Nasriel tucks the comlink away, with a peculiar adult gravity he has not previously noticed in her. He doesn’t want this moment to end, doesn’t want her to be plucked out of his reach again. Although they have been separated many times before, and it has only once ended in disaster, this time is different: this time comes close on the heels of a brutal reminder about the fragility of normal.
On an impulse, just as Nasriel is turning away, Qui-Gon puts out one hand to stay her. The Padawan’s face is a study in confusion as she halts, looking back at him, black brows knotted together by cords of bemusement, before perplexity dissolves abruptly into frank apprehension.
“Qui-Gon, I’m scared.” She is beyond scared: she is this close to hyperventilating. They should not be here; they should not have gone back on the mission lists this soon. For all their Jedi resilience, Padawans are still only children. Children get frightened, and rarely without reason.
“I know.” But there is no choice now. “Deep breath. Abide in the Force and have hope.”
The Padawan doesn’t want the moment to end either, and lingers. “Can I ask you something?”
“Of course.” As it has always been between them: no topic is off limits, and no question will remain unanswered, even if the answer is only I can’t tell you that yet.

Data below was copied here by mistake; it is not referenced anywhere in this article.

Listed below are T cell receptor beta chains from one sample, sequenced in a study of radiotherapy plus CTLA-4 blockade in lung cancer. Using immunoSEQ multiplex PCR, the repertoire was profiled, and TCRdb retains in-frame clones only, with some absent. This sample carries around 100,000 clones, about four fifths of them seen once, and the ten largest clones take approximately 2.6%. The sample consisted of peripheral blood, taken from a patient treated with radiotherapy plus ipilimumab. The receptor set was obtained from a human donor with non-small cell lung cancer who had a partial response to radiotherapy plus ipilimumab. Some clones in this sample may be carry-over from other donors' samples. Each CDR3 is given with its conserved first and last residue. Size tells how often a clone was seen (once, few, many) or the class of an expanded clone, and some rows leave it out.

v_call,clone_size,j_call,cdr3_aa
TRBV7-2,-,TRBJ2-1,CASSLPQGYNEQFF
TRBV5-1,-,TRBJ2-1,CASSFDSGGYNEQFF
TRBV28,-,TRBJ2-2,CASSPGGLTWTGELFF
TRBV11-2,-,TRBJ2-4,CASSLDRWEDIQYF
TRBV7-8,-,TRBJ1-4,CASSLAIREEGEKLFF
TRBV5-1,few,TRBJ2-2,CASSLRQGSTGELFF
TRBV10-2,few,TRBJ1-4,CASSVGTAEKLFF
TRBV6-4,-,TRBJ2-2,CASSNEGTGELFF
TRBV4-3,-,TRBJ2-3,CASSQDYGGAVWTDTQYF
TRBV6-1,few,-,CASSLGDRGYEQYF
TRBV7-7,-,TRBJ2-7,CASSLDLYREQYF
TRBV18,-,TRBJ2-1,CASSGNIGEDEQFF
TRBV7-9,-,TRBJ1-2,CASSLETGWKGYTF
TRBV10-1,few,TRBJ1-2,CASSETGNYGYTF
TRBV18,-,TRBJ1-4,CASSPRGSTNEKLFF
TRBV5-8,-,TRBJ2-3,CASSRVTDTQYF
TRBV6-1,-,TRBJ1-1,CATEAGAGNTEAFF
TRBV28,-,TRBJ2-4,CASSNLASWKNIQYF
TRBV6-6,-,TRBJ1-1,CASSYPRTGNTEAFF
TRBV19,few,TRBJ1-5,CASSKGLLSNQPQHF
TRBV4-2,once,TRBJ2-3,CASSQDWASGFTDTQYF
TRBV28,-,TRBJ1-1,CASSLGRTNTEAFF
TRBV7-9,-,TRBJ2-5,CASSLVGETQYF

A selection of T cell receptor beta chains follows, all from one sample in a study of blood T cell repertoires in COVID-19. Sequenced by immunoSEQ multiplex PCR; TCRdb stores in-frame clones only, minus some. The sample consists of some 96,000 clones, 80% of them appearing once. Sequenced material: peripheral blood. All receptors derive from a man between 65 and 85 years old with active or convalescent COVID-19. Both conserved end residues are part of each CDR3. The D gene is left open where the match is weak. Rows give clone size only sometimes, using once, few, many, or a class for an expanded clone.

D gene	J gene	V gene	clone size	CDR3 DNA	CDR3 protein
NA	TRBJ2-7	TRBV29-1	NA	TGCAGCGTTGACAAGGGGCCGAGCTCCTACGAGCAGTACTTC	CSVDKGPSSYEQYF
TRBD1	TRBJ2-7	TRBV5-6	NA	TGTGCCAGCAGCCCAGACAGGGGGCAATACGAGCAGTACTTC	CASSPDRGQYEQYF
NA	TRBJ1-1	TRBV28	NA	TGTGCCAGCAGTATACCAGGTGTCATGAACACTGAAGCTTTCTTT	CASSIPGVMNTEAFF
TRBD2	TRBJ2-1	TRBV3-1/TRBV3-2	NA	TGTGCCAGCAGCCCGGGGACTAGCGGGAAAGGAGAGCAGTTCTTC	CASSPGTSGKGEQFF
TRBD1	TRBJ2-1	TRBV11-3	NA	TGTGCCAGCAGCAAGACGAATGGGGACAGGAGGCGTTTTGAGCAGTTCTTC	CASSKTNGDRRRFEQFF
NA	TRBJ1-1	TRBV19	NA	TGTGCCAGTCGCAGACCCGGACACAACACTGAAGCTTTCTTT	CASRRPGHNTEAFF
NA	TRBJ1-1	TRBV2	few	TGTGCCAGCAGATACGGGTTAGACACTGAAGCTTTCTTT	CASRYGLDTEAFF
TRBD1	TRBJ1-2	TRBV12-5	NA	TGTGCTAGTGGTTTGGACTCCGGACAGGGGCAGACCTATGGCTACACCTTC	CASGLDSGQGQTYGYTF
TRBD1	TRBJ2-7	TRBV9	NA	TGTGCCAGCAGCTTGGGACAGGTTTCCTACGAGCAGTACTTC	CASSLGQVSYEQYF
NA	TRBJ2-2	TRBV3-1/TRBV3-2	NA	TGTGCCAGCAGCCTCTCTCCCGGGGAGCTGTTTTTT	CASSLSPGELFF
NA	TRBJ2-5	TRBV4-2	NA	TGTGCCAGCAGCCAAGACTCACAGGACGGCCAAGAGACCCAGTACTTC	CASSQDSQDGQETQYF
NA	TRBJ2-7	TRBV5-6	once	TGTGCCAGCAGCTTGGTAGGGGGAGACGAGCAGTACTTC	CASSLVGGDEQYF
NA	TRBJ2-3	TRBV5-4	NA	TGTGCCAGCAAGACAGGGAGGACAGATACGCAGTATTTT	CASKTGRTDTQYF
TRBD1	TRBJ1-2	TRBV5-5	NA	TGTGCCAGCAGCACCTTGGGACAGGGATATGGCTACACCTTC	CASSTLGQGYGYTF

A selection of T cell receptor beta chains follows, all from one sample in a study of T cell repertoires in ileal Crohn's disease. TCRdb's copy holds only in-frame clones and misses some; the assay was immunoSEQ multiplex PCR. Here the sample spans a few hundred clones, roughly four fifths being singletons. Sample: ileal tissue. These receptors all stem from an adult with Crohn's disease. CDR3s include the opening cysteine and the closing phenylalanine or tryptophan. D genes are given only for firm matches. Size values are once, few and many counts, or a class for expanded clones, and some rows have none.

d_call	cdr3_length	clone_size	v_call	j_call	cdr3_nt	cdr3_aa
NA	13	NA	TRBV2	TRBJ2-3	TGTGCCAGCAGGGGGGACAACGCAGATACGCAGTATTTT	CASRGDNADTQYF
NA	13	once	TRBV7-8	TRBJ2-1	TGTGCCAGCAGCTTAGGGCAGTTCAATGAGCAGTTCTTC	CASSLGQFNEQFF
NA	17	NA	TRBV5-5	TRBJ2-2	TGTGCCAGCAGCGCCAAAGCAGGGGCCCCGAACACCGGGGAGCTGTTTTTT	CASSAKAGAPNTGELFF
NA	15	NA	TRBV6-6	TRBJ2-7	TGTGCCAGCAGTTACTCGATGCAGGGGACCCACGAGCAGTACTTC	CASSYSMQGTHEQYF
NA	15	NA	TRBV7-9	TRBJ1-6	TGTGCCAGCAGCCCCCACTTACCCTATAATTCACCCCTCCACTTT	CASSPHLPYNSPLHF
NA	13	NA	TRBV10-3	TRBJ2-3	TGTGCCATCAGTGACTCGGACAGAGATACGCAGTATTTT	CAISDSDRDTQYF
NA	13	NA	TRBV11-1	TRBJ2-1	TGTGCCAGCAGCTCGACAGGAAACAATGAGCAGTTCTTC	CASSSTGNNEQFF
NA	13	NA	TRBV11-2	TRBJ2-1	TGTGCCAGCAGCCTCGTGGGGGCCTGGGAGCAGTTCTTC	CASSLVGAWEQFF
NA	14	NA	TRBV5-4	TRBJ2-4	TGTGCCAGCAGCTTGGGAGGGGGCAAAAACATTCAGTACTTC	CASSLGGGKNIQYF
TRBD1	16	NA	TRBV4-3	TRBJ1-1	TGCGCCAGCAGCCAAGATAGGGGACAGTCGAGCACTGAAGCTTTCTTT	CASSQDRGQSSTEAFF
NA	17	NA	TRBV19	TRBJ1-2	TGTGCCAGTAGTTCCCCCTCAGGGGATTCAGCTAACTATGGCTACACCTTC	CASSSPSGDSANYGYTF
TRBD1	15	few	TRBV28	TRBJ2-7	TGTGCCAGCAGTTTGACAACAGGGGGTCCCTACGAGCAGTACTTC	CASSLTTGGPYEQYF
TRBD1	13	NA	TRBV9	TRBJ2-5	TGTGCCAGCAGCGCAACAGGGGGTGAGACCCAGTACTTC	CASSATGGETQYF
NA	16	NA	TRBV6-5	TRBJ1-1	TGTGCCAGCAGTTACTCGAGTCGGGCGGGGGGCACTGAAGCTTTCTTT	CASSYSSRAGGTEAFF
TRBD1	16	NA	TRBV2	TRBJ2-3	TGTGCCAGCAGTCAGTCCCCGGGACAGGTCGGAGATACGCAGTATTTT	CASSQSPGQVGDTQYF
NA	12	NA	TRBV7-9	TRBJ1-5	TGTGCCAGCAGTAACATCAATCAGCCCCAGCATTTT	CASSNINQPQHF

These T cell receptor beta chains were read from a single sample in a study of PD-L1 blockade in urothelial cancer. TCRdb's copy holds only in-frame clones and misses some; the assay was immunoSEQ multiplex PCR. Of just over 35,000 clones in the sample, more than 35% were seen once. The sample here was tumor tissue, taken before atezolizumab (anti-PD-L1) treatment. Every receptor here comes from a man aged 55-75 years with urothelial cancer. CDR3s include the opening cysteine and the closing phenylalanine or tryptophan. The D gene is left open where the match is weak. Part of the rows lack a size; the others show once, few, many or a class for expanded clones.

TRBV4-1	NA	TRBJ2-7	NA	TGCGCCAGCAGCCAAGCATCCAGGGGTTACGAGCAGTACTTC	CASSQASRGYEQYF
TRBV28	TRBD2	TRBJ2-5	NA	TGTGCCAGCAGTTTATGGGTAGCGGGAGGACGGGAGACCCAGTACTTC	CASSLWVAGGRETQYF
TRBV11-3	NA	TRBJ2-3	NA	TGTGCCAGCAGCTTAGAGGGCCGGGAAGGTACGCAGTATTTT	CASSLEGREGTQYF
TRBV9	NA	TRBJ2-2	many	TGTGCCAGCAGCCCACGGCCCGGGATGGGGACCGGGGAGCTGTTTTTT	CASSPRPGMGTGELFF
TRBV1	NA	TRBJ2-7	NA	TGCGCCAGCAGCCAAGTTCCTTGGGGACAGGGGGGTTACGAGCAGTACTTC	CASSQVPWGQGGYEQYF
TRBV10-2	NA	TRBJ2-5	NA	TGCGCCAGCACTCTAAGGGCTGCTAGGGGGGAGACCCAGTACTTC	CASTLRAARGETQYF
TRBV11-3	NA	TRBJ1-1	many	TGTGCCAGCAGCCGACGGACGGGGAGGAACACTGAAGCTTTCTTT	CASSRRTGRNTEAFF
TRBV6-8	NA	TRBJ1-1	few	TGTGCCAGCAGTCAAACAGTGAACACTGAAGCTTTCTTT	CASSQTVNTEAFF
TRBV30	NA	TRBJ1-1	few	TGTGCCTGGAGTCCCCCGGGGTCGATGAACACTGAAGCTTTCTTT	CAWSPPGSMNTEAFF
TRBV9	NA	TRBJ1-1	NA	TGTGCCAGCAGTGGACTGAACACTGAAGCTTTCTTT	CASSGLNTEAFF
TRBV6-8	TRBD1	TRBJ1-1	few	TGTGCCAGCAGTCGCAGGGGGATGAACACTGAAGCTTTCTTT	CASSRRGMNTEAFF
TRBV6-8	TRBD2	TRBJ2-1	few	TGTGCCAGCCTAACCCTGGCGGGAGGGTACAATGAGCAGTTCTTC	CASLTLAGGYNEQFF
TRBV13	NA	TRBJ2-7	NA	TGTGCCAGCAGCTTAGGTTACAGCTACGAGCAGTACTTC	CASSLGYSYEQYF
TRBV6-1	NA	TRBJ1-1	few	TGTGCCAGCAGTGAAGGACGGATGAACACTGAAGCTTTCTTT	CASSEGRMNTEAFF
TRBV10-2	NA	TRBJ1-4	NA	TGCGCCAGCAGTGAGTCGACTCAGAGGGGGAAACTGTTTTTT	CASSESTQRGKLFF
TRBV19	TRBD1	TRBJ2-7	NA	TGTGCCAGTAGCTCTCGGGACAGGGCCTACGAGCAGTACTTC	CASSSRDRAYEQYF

“And you promise to answer?” Perhaps not exactly as it has always been.
Qui-Gon meets this new suspicion with a timeworn implied assurance. His reply, “I don’t promise you’ll like the answer,” is in essence a guarantee of honesty, if only because the truth is so very rarely a welcome answer to a question.
Nasriel reaches up and tugs gently at the leather cord that has for years hung unobtrusively around Qui-Gon’s neck, just visible above his collar.
“What’s on this?” On this, tucked safely inside the Master’s tunic, is a small, smooth disc of glassy black stone, with a story of its own, but Nasriel has only ever seen the cord by which it hangs.
“I’ll tell you later, Padawan. When we have more time.”
Although her eyes narrow in suspicion that her Master is avoiding the question, Nasriel accepts the promise of a forthcoming explanation, and returns to Fett without further demur. The two Mandalorians take a few minutes at the centerpoint to say goodbye, and to let Boba divest himself of two knives and a blaster. At the last moment, the boy flings his arms around his father’s waist and whispers something in Mando’a. Fett hugs his son briefly, then ruffles the boy’s black hair and pushes him gently away. Qui-Gon wishes he’d thought to hug Nasriel, who is now ostentatiously looking in the other direction. Too late now.
When they part at last, leaving Green Fountain Street in opposite directions, Nasriel saunters away without a backward glance. Qui-Gon can sense she is still fearful of what lies ahead, but she is acting well, Force aura flamboyantly cloaked in a shimmering bravado to rival Xanatos’ best dissemblance.
Boba Fett falls into step beside Qui-Gon, silent and sullen, and they return to Sunrise House. There is no hurry to leave the Black City; plenty of time before they have to be at Kamino to meet the elder Fett’s bargain.